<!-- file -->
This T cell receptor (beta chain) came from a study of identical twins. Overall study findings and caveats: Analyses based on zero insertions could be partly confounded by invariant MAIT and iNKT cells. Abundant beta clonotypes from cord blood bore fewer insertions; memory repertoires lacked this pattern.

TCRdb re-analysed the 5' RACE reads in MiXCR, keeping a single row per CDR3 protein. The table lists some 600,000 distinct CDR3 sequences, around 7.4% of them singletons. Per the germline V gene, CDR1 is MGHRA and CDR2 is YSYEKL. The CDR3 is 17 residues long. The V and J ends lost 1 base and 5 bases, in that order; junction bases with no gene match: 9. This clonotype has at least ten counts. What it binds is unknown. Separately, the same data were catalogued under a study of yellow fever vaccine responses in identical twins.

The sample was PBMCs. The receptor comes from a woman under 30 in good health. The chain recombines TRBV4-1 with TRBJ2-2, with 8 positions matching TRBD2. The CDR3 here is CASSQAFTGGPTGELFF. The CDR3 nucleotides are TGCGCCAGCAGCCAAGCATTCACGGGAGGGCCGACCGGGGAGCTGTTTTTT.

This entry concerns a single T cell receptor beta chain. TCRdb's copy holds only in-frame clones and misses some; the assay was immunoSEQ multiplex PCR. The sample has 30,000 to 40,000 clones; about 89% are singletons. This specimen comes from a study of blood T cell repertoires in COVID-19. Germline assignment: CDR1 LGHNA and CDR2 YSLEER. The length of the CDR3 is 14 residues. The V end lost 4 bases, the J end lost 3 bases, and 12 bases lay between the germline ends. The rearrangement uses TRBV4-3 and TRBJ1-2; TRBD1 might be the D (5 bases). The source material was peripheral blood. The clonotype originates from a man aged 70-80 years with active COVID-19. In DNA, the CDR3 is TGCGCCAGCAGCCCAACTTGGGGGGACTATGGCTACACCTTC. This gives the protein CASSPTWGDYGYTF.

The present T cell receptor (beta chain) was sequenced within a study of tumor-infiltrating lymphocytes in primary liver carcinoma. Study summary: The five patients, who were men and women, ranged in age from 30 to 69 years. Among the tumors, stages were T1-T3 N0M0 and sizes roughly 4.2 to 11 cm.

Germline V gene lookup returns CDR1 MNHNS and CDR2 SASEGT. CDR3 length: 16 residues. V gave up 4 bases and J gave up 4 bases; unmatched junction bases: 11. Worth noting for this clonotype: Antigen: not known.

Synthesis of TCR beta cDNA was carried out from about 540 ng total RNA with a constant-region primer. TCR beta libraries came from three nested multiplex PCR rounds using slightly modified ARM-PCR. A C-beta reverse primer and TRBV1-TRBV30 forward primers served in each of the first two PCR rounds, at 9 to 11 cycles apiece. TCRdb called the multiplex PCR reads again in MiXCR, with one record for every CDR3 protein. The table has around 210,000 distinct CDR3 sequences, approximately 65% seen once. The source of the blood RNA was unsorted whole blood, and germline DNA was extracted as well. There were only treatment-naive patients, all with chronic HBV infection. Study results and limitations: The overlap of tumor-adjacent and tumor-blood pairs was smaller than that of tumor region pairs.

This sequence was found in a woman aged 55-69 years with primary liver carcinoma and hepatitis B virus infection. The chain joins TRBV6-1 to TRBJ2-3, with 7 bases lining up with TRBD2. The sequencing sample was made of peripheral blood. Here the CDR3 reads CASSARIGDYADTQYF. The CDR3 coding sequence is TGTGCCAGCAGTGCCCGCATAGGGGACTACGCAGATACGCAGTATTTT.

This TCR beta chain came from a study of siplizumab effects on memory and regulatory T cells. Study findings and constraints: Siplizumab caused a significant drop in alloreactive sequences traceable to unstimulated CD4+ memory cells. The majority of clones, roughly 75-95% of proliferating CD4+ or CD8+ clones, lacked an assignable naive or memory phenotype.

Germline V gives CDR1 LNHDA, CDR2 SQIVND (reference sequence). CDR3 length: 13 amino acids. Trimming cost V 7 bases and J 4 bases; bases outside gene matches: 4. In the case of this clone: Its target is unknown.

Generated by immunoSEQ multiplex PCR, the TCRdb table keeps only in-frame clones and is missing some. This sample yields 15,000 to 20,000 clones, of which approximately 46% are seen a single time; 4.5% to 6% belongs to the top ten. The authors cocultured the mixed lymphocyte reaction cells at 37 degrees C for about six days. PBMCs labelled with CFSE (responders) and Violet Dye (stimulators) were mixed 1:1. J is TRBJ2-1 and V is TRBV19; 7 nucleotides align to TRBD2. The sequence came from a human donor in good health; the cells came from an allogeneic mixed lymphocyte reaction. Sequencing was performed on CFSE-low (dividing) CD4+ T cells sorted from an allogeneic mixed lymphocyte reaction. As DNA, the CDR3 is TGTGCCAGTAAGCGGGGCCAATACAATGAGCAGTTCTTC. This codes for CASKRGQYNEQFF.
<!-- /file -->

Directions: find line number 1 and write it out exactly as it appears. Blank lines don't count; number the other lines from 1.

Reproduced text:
This T cell receptor (beta chain) came from a study of identical twins. Overall study findings and caveats: Analyses based on zero insertions could be partly confounded by invariant MAIT and iNKT cells. Abundant beta clonotypes from cord blood bore fewer insertions; memory repertoires lacked this pattern.